08/05/2008 12:00AM

Frog turns into leading lady


DEL MAR, Calif. - If we're lucky, Jerry Moss, owner of the undefeated Zenyatta, will announce later in this column where his 4-year-old filly sensation will be racing next.

The highly anticipated Moss announcement is coming just a few days after Zenyatta ran her record to a perfect 7 wins in 7 starts by taking the $300,000 Clement L. Hirsch Handicap at Del Mar.

The announcement follows closely on the heels of the revelation that Kentucky Derby, Preakness, and Haskell Invitational winner Big Brown will not be running in the Travers, as well as the announcement by owner Jess Jackson that reigning Horse of the Year Curlin - who has won exactly one race in North America through the first seven months of 2008 - will be appearing next in the Woodward Stakes on Aug. 30.

(As an aside, the details surrounding the announcement regarding the next appearance of Big Brown are not yet available, pending SEC approval. In the wake of the Haskell, managing owner Michael Iavarone suggested that some track somewhere might want to create a race just to attract Big Brown, after which NYRA CEO Charles Hayward was heard to mutter, "We already did. It's called the Woodward.")

Meanwhile, Del Mar was still buzzing like a beehive over the latest exhibition of Zenyatta on the hoof. Moss was stopped more than once late last Saturday afternoon by seasoned racetrackers who were left bug-eyed and breathless at the sight of Zenyatta's performance, in which she inhaled the field in the final furlong to win under absolute wraps.

"One fellow told me it was the greatest race he'd ever seen," Moss said. "He was still a little dazed. All I could say was, 'Thanks, man.'"

Moss and his wife, Ann, are the kind of owners it figures would come up with a Zenyatta. She enjoyed a career as an internationally famous model, and he was the "M" in the A&M Records empire. As racehorse owners and breeders, their runners were steady and occasionally spectacular until they were completely exposed by Giacomo's 50-1 upset of the 2005 Kentucky Derby.

Four months later, at Keeneland September, they paid only $60,000 for Zenyatta as a yearling, which is not meant not to diminish the value of $60,000, but only to supply perspective in a game that throws money to the wind on nothing more than a pedigree and a prayer.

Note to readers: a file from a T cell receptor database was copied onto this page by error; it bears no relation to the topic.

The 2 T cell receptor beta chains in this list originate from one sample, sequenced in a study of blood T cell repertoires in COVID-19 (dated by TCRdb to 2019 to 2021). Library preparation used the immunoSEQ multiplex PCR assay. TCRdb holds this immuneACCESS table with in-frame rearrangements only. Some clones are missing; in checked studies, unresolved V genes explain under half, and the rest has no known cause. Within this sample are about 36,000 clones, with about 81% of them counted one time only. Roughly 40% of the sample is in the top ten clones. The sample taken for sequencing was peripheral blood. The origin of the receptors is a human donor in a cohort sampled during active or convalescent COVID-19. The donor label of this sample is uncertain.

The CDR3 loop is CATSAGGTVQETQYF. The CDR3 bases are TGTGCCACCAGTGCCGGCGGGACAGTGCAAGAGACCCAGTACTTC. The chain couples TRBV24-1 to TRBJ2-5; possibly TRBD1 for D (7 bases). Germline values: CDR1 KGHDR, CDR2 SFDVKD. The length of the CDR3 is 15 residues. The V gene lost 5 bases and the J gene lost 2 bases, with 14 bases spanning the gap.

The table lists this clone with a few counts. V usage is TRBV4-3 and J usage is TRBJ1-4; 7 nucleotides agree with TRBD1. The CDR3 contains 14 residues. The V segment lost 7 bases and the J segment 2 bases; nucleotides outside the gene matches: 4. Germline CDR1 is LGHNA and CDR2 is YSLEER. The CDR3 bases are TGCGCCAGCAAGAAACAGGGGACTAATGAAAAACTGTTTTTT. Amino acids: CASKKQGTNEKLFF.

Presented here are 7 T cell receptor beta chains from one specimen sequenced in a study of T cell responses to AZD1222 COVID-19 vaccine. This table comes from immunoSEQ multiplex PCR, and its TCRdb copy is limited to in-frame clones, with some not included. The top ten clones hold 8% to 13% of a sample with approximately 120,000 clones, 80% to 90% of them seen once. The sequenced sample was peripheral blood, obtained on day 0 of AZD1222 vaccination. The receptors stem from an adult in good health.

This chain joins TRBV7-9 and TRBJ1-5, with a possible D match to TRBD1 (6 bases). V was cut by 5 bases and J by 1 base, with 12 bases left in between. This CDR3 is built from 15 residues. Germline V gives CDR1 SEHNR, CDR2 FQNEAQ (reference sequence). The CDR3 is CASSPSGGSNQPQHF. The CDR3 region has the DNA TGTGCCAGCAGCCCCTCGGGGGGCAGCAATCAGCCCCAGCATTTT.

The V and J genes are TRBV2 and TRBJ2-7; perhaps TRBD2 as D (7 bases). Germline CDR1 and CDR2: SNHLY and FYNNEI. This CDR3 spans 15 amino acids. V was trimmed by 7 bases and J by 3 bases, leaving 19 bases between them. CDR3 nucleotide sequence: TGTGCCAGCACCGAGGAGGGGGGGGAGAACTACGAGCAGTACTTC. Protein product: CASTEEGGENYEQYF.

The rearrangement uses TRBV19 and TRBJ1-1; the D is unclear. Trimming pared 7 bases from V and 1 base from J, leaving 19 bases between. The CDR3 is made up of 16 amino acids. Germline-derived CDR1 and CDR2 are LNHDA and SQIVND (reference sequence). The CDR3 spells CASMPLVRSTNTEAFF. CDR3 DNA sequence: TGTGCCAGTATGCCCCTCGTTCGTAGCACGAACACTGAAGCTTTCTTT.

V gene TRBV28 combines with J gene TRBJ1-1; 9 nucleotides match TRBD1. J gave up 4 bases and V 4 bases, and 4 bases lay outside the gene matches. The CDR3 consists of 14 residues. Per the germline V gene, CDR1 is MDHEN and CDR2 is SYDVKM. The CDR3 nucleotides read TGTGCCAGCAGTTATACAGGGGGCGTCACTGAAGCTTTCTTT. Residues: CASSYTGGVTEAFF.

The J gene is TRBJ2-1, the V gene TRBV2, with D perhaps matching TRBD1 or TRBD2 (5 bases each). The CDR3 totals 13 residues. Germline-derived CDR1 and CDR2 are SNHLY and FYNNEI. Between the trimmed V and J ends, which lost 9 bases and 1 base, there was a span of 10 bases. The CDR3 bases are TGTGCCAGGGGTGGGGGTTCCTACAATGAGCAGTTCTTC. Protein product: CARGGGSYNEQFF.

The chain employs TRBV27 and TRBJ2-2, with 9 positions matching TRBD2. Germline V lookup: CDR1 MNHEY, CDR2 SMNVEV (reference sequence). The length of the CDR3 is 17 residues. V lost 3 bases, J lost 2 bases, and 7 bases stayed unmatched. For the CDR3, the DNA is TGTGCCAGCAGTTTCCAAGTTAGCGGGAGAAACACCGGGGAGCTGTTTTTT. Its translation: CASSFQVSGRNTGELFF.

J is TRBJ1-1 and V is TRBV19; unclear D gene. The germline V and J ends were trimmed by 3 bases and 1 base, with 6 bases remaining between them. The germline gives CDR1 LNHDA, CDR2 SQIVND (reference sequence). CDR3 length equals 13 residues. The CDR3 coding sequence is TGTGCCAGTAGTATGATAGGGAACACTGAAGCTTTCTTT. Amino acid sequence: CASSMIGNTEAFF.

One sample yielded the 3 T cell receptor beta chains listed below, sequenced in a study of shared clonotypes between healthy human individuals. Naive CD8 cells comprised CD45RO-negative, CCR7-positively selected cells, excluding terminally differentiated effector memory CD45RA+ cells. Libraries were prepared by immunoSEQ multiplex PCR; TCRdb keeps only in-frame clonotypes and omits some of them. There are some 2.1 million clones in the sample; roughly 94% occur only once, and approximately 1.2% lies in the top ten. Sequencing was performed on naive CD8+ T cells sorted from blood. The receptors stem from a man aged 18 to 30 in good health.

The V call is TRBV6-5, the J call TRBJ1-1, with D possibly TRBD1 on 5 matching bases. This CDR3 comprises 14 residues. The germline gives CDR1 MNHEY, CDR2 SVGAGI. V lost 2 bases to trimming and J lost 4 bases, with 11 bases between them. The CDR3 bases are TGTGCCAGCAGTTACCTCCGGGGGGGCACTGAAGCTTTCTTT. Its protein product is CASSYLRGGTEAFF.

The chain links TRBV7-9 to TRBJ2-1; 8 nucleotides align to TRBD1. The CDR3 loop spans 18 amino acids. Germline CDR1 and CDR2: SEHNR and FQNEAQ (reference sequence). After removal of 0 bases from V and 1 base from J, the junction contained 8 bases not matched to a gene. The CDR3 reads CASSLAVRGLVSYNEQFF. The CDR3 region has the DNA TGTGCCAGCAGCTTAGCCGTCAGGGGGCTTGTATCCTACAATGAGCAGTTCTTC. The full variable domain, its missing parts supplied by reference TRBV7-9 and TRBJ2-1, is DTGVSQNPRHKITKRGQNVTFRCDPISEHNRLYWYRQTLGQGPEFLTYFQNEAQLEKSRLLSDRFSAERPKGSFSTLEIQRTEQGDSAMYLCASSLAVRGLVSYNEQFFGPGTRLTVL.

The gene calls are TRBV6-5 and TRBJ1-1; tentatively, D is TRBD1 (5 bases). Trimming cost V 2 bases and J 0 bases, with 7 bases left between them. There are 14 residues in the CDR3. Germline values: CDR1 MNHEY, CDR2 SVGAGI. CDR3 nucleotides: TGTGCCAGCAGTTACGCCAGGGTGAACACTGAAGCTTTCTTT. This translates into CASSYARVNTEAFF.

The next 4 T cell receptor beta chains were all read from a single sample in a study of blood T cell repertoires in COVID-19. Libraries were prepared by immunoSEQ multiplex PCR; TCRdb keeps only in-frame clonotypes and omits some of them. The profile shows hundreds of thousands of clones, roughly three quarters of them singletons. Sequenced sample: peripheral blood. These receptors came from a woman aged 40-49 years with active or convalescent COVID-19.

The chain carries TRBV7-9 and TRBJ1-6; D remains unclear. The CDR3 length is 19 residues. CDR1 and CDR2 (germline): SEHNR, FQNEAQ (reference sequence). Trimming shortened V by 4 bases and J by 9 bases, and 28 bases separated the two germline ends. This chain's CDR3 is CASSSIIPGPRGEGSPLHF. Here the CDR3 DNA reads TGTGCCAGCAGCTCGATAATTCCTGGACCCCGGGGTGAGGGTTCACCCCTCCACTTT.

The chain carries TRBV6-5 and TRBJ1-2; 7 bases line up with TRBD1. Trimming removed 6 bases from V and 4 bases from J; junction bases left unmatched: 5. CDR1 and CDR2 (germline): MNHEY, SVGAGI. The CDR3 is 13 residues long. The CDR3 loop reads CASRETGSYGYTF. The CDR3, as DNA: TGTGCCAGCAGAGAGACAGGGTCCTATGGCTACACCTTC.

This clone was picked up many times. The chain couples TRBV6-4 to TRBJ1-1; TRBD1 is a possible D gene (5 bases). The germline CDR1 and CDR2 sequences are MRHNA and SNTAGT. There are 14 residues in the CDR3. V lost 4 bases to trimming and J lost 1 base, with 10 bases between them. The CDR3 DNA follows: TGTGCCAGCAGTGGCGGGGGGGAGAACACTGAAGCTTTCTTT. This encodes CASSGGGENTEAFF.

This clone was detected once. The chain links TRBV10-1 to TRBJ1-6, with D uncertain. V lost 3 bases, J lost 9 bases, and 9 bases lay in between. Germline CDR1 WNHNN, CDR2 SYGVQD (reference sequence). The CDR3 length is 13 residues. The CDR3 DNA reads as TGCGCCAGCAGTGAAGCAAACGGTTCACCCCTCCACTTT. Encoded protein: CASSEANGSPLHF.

"Oscar Wilde said that a cynic is a man who knows the price of everything and the value of nothing," Moss said. "If people just regard things by price, that's just plain foolish. I respect money tremendously, but you can't run your life by thinking that if something is less expensive than you would normally think it is, then it has no value.

"As a yearling she was big and beautiful," Moss went on. "She just had this skin rash. We were prepared to go much higher for her, and when the hammer stopped, I just wanted to make sure it was us. Kiss a frog, see what happens."

Now the frog with the complexion problem has turned into Angelina Jolie.

"Every credit goes to John," Moss said, referring to trainer John Shirreffs. "He's been so patient with her. She's big and she needed time. There are a lot of very large moving parts. I take no credit, other than to admit I am a very lucky man. If some of my luck seems to have gotten into the equine part of my life, so be it. I'll accept the credit for being lucky."

Compared to her previous win in the Vanity at Hollywood, where she was washy and too much on her toes, Moss saw Zenyatta's Hirsch effort as thoroughly professional.

"She just looked so cool, then she went out there and proved just how cool she was," he said. "Obviously, the Vanity was an off day for her, and she won anyway, rather handily.

"The really good horses are like that," Moss added. "They handle everything, and they do their job no matter what's presented to them. That's what made Cigar such a remarkable horse. That's why the greatest race I ever saw was Personal Ensign and Winning Colors in that Breeders' Cup Distaff."

The significance is not lost. Personal Ensign overcame a loathing for a muddy Churchill Downs track that day in 1988 to beat the Derby winner by a nose and end her career with a 13-0 record. Moss was there, ostensibly to watch his horse Ruhlmann in the Sprint. But as far as he is concerned the day belonged to the perfect 4-year-old filly.

"In the cold, and the mud, and the rain - it was unbelievable," Moss said. "I had tears in my eyes."

The fact that the Breeders' Cup will be run at Santa Anita this year limits the creativity of a campaign for a superstar like Zenyatta. Her win in the Apple Blossom proved she can take her game out of town, but with the Breeders' Cup Ladies Classic dangling as Zenyatta's final goal of the season on Oct. 24, there is not much sense in a journey east for such historic preludes as the Ruffian or the Beldame at Belmont Park. The Lady's Secret at Santa Anita on Sept. 27 is the likely spot. What does the owner say?

"As I've always said, you've gotta ask John," Moss said. "I'm just the guy in the background."